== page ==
~ UCSB CS32 Summer 2013 — Programming Assignment 2 ~
Fundamental Sorting Algorithms
Released: August 15
Due on: August 22, 11:59pm

For this programming assignment, you will implement three fundamental sorting algorithms in C or C++, namely, insertion sort, merge sort, and quicksort. Then, you will test your code for correctness, performance, and memory usage errors.

  1. sorting.cpp

    First, you need to implement three algorithms for sorting integers (e.g. {-3, -9, 0, 5, 1, 5}) in an ascending order (e.g., {-9, -3, 0, 1, 5, 5 }). The algorithms to implement are insertion sort, hybrid merge sort, and hybrid quicksort.

    Here is what "hybrid" means. Both merge sort and quicksort operate in a recursive fashion. They partition the input and call themselves recursively for each part. In the default implementation, merge sort and quicksort proceed with partitioning until they reach parts of size 1 (or 2, depending on your implementation). Such a small part is not partitioned further (either because it is already sorted or just because it is too small for partitioning). In our hybrid implementation, merge sort and quicksort will stop partitioning earlier, namely, when the part length becomes 6 or smaller. As soon as a part has shrunk to ≤ 6 elements, both merge sort and quicksort will use insertion sort to sort such a small part. (Sometimes, such implementation of merge sort is called tiled merge sort; read section Optimizing merge sort of the article on Merge sort on Wikipedia.)

    The idea behind the combining recursive sorting algorithm with insertion sort is as follows. On large inputs, merge sort and quicksort are faster than insertion sort (since the time complexity of the former is O(n * log(n)), while the time complexity of the latter is O(n * n), where n is the size of the input). However, insertion sort can beat both merge sort and quicksort on small inputs. What it means for the input to be small significantly depends on the machine used to run sorting code, but for this assignment, we will assume that arrays of length 6 or smaller can be more efficiently sorted using insertion sort.

    You will write your code in file sorting.cpp. This file should include definitions of your three sorting functions and, possibly, some other functions if you need them. Signatures of your sorting functions should look as follows:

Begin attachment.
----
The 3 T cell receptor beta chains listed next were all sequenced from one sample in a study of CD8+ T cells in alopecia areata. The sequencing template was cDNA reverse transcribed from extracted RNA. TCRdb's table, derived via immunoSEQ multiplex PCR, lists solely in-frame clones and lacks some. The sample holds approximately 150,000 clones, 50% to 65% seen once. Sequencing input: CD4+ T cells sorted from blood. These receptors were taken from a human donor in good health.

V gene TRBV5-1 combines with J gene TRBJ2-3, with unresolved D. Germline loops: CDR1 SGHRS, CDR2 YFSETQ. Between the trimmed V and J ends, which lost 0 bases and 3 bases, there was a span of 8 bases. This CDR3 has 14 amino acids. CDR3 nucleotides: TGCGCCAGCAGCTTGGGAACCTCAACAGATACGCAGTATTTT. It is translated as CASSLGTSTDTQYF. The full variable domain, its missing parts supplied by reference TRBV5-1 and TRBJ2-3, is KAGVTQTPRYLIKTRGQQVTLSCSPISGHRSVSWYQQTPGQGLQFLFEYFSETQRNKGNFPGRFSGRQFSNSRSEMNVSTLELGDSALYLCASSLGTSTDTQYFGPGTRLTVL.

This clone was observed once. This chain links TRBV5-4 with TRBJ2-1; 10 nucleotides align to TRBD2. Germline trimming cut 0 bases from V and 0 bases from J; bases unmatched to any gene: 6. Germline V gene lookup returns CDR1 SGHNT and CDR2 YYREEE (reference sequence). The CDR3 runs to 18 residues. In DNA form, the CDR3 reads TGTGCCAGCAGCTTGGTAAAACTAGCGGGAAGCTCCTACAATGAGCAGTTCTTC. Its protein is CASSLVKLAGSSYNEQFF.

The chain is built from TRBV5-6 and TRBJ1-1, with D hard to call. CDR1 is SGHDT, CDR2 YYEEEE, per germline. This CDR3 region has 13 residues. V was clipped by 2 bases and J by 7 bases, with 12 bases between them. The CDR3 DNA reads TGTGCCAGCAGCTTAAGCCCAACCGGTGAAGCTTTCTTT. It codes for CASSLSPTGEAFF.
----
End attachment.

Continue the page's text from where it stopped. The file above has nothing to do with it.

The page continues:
int insertion_sort(int *items, const int n);
    	int merge_sort(int *items, const int n);
    	int quick_sort(int *items, const int n);

    Each of these functions accepts a pointer to an array of integers and the length of this array, and is expected to sort the array ascendingly. More generally, pointer items may refer not necessarily to the beginning of an array, and n should not necessarily be the length of the entire array. For example, if the whole array int *arr contains 5 integers, we can pass &arr[1] as the first argument and 3 as the second argument, which should result in the middle 3 array elements' being sorted.

    Each sorting function returns 0 if sorting was successful, and 1 if there were some errors (e.g., the input arguments were invalid).

    Try to make both your recursive sorting functions to do sorting in-place.

    The carcass for sorting.cpp is given. You just need to fill the three above mentioned functions. (Again, your sorting.cpp may contain other functions as well if needed.)

  2. Testing

    You will test correctness, performance, and memory usage of your code.

    Testing correctness: First of all, you will need to make sure that your sorting code works correctly. For one thing, you can write your own tests to do it. For another thing, several tests are already written for you. These were written using googletest C++ testing framework. (Most commands for building tests, profiling, and running memory checks are written in Makefile. You do not need to alter this file, but reading through it may definitely give you some knowledge of how different useful development tools work. I expect you to start using these tools on your own for the subsequent programming assignments.)

    In order to use the correctness tests, you should

  3. As a result, you will get some output, telling you whether tests are passed and, if not, why (read the diagnostic messages).

    Testing Memory Usage: This test checks for memory leaks (i.e., memory allocated, but never released) and for proper array access (e.g., if an array arr contains 2 elements, you are not trying to access arr[10]). Both tests use Valgrind. In order to check for memory leaks, run make leaks. To check array access, run make bounds. Your final code should be free from memory usage errors.

    Testing Performance: As soon as you know that your code works correctly, you need to test its performance. As with correctness tests, there are a few performance tests written using googletest. To use these tests,

    These tests feed large inputs to your functions and measure the sorting time. If the time is reasonable, then tests pass. If your sorting functions work unexpectedly long, tests fail. Try to make your sorting code reasonably fast.

    If performance tests fail (or, even if they do not), you may want to look at the profile of your code, i.e., at how much time each function executes. This may give you an idea of who are the most time-expensive functions. Later, you may focus your optimization effort on these villains. To profile your code, run make profile and then look at the newly created file gprof.out — it contains lots of performance data (if you change your code, you will need to regenerate this data by repeating make profile).

  4. Submitting your work

    Turn in only one file — sorting.cpp. Do not forget to write your names in the header. As usually, log in to csil.cs.ucsb.edu and run

    	turnin pa2@cs32 sorting.cpp
    and follow instructions. You can submit your work multiple times. Please, respect the deadline.

Victor Amelkin